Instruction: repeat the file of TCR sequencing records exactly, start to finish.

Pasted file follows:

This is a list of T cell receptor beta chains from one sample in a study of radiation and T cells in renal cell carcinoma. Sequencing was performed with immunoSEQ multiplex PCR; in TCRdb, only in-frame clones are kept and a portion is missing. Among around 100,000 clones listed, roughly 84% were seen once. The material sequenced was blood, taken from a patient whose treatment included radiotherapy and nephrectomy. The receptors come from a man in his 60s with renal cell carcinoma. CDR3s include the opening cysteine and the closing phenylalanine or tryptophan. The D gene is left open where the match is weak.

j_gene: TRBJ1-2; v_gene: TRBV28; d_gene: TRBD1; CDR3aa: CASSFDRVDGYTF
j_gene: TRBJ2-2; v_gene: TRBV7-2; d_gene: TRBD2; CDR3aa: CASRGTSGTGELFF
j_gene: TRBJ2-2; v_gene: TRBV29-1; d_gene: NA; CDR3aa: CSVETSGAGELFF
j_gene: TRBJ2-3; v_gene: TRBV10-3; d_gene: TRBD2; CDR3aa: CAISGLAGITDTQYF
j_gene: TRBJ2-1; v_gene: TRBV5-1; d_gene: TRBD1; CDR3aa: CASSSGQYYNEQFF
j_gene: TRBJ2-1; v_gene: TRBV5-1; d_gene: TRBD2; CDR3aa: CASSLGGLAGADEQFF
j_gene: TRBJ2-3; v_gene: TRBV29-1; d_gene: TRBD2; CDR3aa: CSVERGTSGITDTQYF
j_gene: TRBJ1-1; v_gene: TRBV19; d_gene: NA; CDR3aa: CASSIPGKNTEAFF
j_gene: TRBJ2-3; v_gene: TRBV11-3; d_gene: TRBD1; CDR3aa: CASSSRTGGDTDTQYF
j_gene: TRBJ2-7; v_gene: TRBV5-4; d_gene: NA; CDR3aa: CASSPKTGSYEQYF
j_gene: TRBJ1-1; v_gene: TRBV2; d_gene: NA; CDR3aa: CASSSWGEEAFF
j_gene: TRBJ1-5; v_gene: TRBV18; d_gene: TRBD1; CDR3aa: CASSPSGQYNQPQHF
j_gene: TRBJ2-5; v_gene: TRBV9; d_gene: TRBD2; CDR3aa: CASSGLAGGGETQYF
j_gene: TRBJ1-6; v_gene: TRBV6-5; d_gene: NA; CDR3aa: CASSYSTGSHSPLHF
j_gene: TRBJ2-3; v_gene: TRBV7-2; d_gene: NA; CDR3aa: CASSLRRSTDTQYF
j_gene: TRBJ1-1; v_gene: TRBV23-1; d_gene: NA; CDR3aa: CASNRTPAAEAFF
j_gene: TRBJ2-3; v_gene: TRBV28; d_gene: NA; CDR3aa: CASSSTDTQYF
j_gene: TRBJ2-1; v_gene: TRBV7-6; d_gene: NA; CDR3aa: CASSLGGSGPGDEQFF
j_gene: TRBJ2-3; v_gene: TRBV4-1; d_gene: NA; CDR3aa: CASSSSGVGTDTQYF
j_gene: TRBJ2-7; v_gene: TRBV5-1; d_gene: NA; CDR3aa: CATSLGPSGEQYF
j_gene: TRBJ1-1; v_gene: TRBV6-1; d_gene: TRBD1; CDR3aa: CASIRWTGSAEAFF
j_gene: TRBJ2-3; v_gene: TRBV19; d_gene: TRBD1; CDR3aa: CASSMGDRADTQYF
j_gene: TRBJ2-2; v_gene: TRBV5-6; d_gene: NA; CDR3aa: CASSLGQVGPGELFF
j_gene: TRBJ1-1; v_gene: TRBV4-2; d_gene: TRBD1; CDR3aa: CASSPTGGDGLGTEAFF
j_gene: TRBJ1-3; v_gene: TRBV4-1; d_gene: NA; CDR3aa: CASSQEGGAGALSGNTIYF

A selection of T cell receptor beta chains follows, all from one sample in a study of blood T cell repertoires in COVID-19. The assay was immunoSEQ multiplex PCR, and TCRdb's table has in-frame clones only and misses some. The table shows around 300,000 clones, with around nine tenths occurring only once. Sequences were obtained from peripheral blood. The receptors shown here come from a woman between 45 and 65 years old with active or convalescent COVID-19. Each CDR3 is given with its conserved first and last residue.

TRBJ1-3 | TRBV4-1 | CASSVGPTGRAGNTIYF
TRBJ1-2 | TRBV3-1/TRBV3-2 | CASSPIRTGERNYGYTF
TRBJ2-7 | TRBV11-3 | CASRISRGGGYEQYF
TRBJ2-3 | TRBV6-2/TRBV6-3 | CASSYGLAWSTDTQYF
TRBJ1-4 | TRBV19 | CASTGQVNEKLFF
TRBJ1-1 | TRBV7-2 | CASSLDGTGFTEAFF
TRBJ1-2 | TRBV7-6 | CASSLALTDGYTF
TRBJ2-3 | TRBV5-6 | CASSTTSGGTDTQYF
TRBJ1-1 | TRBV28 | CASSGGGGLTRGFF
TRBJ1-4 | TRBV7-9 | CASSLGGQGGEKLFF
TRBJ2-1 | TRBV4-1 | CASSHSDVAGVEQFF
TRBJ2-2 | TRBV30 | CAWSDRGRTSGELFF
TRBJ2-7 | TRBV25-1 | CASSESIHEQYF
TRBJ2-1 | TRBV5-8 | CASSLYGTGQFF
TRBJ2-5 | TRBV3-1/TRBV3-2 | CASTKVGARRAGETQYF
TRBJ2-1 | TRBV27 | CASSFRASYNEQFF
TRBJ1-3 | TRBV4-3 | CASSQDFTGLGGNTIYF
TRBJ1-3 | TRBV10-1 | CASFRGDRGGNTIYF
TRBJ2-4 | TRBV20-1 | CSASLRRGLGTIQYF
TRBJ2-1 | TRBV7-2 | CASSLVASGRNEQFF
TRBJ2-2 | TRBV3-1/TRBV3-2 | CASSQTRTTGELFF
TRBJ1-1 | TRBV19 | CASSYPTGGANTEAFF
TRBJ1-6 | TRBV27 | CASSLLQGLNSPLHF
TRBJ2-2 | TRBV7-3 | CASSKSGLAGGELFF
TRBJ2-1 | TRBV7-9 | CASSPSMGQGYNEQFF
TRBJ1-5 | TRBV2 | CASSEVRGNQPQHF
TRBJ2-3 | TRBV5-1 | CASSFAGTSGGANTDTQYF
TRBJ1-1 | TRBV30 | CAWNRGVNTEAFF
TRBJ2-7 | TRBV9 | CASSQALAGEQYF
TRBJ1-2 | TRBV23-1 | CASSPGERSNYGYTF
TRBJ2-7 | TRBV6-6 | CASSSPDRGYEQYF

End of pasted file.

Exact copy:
This is a list of T cell receptor beta chains from one sample in a study of radiation and T cells in renal cell carcinoma. Sequencing was performed with immunoSEQ multiplex PCR; in TCRdb, only in-frame clones are kept and a portion is missing. Among around 100,000 clones listed, roughly 84% were seen once. The material sequenced was blood, taken from a patient whose treatment included radiotherapy and nephrectomy. The receptors come from a man in his 60s with renal cell carcinoma. CDR3s include the opening cysteine and the closing phenylalanine or tryptophan. The D gene is left open where the match is weak.

j_gene: TRBJ1-2; v_gene: TRBV28; d_gene: TRBD1; CDR3aa: CASSFDRVDGYTF
j_gene: TRBJ2-2; v_gene: TRBV7-2; d_gene: TRBD2; CDR3aa: CASRGTSGTGELFF
j_gene: TRBJ2-2; v_gene: TRBV29-1; d_gene: NA; CDR3aa: CSVETSGAGELFF
j_gene: TRBJ2-3; v_gene: TRBV10-3; d_gene: TRBD2; CDR3aa: CAISGLAGITDTQYF
j_gene: TRBJ2-1; v_gene: TRBV5-1; d_gene: TRBD1; CDR3aa: CASSSGQYYNEQFF
j_gene: TRBJ2-1; v_gene: TRBV5-1; d_gene: TRBD2; CDR3aa: CASSLGGLAGADEQFF
j_gene: TRBJ2-3; v_gene: TRBV29-1; d_gene: TRBD2; CDR3aa: CSVERGTSGITDTQYF
j_gene: TRBJ1-1; v_gene: TRBV19; d_gene: NA; CDR3aa: CASSIPGKNTEAFF
j_gene: TRBJ2-3; v_gene: TRBV11-3; d_gene: TRBD1; CDR3aa: CASSSRTGGDTDTQYF
j_gene: TRBJ2-7; v_gene: TRBV5-4; d_gene: NA; CDR3aa: CASSPKTGSYEQYF
j_gene: TRBJ1-1; v_gene: TRBV2; d_gene: NA; CDR3aa: CASSSWGEEAFF
j_gene: TRBJ1-5; v_gene: TRBV18; d_gene: TRBD1; CDR3aa: CASSPSGQYNQPQHF
j_gene: TRBJ2-5; v_gene: TRBV9; d_gene: TRBD2; CDR3aa: CASSGLAGGGETQYF
j_gene: TRBJ1-6; v_gene: TRBV6-5; d_gene: NA; CDR3aa: CASSYSTGSHSPLHF
j_gene: TRBJ2-3; v_gene: TRBV7-2; d_gene: NA; CDR3aa: CASSLRRSTDTQYF
j_gene: TRBJ1-1; v_gene: TRBV23-1; d_gene: NA; CDR3aa: CASNRTPAAEAFF
j_gene: TRBJ2-3; v_gene: TRBV28; d_gene: NA; CDR3aa: CASSSTDTQYF
j_gene: TRBJ2-1; v_gene: TRBV7-6; d_gene: NA; CDR3aa: CASSLGGSGPGDEQFF
j_gene: TRBJ2-3; v_gene: TRBV4-1; d_gene: NA; CDR3aa: CASSSSGVGTDTQYF
j_gene: TRBJ2-7; v_gene: TRBV5-1; d_gene: NA; CDR3aa: CATSLGPSGEQYF
j_gene: TRBJ1-1; v_gene: TRBV6-1; d_gene: TRBD1; CDR3aa: CASIRWTGSAEAFF
j_gene: TRBJ2-3; v_gene: TRBV19; d_gene: TRBD1; CDR3aa: CASSMGDRADTQYF
j_gene: TRBJ2-2; v_gene: TRBV5-6; d_gene: NA; CDR3aa: CASSLGQVGPGELFF
j_gene: TRBJ1-1; v_gene: TRBV4-2; d_gene: TRBD1; CDR3aa: CASSPTGGDGLGTEAFF
j_gene: TRBJ1-3; v_gene: TRBV4-1; d_gene: NA; CDR3aa: CASSQEGGAGALSGNTIYF

A selection of T cell receptor beta chains follows, all from one sample in a study of blood T cell repertoires in COVID-19. The assay was immunoSEQ multiplex PCR, and TCRdb's table has in-frame clones only and misses some. The table shows around 300,000 clones, with around nine tenths occurring only once. Sequences were obtained from peripheral blood. The receptors shown here come from a woman between 45 and 65 years old with active or convalescent COVID-19. Each CDR3 is given with its conserved first and last residue.

TRBJ1-3 | TRBV4-1 | CASSVGPTGRAGNTIYF
TRBJ1-2 | TRBV3-1/TRBV3-2 | CASSPIRTGERNYGYTF
TRBJ2-7 | TRBV11-3 | CASRISRGGGYEQYF
TRBJ2-3 | TRBV6-2/TRBV6-3 | CASSYGLAWSTDTQYF
TRBJ1-4 | TRBV19 | CASTGQVNEKLFF
TRBJ1-1 | TRBV7-2 | CASSLDGTGFTEAFF
TRBJ1-2 | TRBV7-6 | CASSLALTDGYTF
TRBJ2-3 | TRBV5-6 | CASSTTSGGTDTQYF
TRBJ1-1 | TRBV28 | CASSGGGGLTRGFF
TRBJ1-4 | TRBV7-9 | CASSLGGQGGEKLFF
TRBJ2-1 | TRBV4-1 | CASSHSDVAGVEQFF
TRBJ2-2 | TRBV30 | CAWSDRGRTSGELFF
TRBJ2-7 | TRBV25-1 | CASSESIHEQYF
TRBJ2-1 | TRBV5-8 | CASSLYGTGQFF
TRBJ2-5 | TRBV3-1/TRBV3-2 | CASTKVGARRAGETQYF
TRBJ2-1 | TRBV27 | CASSFRASYNEQFF
TRBJ1-3 | TRBV4-3 | CASSQDFTGLGGNTIYF
TRBJ1-3 | TRBV10-1 | CASFRGDRGGNTIYF
TRBJ2-4 | TRBV20-1 | CSASLRRGLGTIQYF
TRBJ2-1 | TRBV7-2 | CASSLVASGRNEQFF
TRBJ2-2 | TRBV3-1/TRBV3-2 | CASSQTRTTGELFF
TRBJ1-1 | TRBV19 | CASSYPTGGANTEAFF
TRBJ1-6 | TRBV27 | CASSLLQGLNSPLHF
TRBJ2-2 | TRBV7-3 | CASSKSGLAGGELFF
TRBJ2-1 | TRBV7-9 | CASSPSMGQGYNEQFF
TRBJ1-5 | TRBV2 | CASSEVRGNQPQHF
TRBJ2-3 | TRBV5-1 | CASSFAGTSGGANTDTQYF
TRBJ1-1 | TRBV30 | CAWNRGVNTEAFF
TRBJ2-7 | TRBV9 | CASSQALAGEQYF
TRBJ1-2 | TRBV23-1 | CASSPGERSNYGYTF
TRBJ2-7 | TRBV6-6 | CASSSPDRGYEQYF